Tuesday night’s showing of the film Screenagers
, hosted by the Clairbourn Families Association, provided some real food for thought. In Screenagers, filmmaker and physician Dr. Delaney Ruston set out to study the impact of digital devices on young people and to explore ways of achieving balance in using these devices.
Two of the biggest questions facing parents today are; how worried should they be about the amount of time their children spend looking at screens, and how much should they police their children's screen time? These questions need good answers.
After the screening, parents and students shared their thoughts, experiences, and family strategies for managing the use of devices. Many parents felt that the addictive quality of digital interaction, especially gaming, requires conscious limits and controls. Parents also expressed concerns over the constant checking of text messages, news flashes, Facebook posts, and a whole host of social media channels used by their children and teens. At the end of the discussion, moderator Dr. Kim Elsesser advised parents to check out the "Resources" tab on the screenagers website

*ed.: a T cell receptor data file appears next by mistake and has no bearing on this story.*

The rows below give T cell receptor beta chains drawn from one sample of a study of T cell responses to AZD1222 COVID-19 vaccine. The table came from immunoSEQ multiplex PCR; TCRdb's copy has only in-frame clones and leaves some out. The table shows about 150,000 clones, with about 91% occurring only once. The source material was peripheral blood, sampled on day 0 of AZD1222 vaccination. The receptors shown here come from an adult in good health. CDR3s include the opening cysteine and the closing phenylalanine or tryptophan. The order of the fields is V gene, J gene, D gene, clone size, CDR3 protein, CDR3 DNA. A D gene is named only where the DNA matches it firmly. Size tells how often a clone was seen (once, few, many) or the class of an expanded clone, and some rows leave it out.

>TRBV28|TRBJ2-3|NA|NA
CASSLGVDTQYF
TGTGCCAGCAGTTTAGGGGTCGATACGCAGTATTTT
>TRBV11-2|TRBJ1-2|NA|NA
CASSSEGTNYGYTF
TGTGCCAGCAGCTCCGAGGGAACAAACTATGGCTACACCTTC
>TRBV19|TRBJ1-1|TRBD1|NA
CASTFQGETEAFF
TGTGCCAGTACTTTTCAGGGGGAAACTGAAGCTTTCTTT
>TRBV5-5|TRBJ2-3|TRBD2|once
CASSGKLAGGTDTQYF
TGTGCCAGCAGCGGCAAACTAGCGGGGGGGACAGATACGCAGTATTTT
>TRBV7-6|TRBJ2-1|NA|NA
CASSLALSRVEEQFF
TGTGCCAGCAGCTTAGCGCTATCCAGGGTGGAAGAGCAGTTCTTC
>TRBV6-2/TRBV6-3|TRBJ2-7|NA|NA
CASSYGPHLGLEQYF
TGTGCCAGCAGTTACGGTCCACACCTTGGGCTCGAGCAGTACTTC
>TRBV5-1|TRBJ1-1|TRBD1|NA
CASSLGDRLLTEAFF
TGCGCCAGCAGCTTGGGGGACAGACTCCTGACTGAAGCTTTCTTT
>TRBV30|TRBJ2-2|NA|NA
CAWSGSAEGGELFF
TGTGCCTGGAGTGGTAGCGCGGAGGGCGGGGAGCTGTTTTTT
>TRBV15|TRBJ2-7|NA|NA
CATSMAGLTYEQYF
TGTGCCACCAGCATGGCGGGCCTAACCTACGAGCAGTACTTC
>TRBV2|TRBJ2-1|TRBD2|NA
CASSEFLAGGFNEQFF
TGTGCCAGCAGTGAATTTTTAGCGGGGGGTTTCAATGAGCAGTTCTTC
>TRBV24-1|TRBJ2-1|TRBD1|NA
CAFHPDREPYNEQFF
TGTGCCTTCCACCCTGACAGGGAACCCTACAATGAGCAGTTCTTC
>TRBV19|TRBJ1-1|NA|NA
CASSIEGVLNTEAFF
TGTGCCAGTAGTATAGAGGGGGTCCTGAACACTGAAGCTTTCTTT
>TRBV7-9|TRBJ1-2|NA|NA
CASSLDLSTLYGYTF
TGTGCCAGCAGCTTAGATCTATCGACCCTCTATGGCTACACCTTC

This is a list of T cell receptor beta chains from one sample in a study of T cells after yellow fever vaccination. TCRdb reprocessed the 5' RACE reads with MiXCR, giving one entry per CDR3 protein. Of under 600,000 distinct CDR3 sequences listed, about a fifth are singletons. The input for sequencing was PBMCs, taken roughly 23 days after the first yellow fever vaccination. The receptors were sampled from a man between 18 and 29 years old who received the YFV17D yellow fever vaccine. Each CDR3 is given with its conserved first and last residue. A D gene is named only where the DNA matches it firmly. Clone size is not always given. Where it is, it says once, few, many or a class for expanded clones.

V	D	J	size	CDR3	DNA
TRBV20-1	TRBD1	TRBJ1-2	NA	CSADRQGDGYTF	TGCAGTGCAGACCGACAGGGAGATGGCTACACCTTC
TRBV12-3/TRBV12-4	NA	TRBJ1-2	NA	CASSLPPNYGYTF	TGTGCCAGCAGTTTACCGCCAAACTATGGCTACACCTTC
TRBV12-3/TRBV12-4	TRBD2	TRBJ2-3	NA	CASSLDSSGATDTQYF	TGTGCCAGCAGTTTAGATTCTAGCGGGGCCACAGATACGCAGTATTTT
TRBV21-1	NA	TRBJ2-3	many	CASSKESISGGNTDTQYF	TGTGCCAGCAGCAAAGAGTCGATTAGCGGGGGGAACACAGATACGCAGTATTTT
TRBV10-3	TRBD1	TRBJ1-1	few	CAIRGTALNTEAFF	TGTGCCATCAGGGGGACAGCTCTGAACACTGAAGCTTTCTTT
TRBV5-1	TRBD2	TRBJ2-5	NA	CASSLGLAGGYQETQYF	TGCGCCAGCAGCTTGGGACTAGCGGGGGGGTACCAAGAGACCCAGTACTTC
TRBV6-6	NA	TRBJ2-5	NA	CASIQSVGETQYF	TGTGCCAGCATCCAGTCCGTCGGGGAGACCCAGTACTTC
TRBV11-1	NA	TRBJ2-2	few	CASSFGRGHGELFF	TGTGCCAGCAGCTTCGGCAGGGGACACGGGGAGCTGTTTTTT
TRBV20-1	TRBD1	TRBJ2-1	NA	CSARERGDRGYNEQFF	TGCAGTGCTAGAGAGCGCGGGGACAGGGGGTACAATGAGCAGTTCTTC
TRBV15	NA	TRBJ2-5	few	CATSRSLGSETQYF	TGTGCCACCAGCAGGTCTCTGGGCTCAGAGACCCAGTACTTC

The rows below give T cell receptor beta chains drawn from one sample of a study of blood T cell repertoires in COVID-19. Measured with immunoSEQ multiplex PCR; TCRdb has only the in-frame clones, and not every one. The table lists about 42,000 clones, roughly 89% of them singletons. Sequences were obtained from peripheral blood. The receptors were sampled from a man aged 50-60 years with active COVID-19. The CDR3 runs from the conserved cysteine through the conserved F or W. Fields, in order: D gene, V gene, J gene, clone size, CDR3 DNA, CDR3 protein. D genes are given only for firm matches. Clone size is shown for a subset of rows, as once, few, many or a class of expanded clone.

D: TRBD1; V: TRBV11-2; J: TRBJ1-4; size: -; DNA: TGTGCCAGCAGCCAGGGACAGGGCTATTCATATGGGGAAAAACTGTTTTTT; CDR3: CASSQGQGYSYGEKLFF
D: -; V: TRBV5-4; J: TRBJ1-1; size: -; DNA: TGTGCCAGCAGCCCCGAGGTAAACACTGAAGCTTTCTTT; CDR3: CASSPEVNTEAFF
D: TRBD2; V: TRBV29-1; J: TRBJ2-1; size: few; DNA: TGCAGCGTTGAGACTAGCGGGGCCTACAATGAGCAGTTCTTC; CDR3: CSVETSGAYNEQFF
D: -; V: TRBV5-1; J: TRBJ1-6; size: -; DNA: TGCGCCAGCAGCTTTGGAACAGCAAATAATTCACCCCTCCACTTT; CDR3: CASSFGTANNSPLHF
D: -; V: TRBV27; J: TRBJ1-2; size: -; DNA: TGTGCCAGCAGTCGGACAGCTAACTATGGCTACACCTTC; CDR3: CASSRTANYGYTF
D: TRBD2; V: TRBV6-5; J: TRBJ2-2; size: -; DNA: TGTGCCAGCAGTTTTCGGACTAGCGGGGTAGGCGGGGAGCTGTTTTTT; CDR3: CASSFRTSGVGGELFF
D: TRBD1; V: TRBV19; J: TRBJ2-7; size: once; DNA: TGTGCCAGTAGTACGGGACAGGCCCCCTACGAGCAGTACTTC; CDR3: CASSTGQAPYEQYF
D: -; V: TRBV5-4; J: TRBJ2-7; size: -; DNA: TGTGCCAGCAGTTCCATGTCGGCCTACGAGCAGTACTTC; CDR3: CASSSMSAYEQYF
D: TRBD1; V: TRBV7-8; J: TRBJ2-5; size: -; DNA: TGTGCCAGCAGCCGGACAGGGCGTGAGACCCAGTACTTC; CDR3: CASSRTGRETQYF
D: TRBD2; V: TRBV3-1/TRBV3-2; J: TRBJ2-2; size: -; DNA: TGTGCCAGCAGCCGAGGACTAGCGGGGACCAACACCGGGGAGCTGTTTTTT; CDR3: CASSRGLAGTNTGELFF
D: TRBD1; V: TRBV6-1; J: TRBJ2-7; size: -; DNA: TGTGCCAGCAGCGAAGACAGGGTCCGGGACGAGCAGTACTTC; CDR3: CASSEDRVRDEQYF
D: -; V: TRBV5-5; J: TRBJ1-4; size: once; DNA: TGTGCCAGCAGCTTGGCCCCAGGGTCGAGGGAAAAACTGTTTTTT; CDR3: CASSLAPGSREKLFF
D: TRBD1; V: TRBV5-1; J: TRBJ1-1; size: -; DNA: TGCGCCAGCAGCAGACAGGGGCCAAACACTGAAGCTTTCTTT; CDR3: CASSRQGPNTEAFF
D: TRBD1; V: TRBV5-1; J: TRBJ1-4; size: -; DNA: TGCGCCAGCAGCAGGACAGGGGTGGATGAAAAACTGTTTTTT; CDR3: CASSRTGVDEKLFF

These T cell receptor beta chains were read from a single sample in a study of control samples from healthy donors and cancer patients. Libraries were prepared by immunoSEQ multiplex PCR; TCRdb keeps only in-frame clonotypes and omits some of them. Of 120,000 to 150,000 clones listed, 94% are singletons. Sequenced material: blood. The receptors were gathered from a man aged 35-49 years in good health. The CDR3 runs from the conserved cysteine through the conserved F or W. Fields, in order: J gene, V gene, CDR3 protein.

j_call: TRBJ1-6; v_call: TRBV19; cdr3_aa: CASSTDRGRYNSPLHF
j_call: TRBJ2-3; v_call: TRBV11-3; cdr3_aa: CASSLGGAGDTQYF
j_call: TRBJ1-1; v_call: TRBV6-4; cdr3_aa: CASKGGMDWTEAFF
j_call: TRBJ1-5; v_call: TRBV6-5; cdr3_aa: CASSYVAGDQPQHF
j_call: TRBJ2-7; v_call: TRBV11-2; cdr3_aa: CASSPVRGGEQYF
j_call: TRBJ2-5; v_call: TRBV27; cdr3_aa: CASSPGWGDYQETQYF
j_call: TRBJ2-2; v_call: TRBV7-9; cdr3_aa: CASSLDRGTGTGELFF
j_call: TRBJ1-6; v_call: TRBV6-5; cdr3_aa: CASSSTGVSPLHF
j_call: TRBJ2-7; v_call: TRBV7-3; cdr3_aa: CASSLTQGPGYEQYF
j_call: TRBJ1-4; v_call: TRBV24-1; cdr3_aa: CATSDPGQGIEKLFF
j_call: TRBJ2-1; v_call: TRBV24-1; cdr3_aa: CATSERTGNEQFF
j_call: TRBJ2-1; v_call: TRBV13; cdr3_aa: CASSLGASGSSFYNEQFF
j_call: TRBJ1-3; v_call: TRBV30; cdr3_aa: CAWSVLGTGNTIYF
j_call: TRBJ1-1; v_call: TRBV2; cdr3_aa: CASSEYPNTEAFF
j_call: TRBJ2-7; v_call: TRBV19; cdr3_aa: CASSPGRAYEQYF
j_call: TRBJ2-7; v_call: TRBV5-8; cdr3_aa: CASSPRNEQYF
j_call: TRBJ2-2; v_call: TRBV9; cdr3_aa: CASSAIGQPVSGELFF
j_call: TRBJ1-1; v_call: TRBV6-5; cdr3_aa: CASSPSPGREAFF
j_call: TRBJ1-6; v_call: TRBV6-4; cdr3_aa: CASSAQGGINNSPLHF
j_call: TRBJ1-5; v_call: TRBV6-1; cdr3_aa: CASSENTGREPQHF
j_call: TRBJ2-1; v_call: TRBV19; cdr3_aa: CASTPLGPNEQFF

which offers specific strategies for device management.
My own take-away thoughts from the film are that digital media devices offer new and positive capabilities, but they have unintentional consequences that must be considered and mitigated. When devices cause us to be cut off from our families and those closest to us, something must be done. Without conscious limits, we’ll become more and more isolated. We need to harness screen-technology in a positive way instead of being unwittingly under its addictive control.
The film serves as a motivator for all of us to check our daily priorities. Are we making the best use of our time? Do we respond to things carefully and thoughtfully, or are we merely reacting to every update on our screens? Do we find ourselves withdrawing into our devices rather than giving appropriate attention and focus to the here-and-now?
Screen-based devices are tools which we can use productively. Like a new car that we enjoy driving, we know when to get out of it and turn it off so we can do other things. We really wouldn’t want to LIVE in our cars. Nor should we LIVE in our digital devices.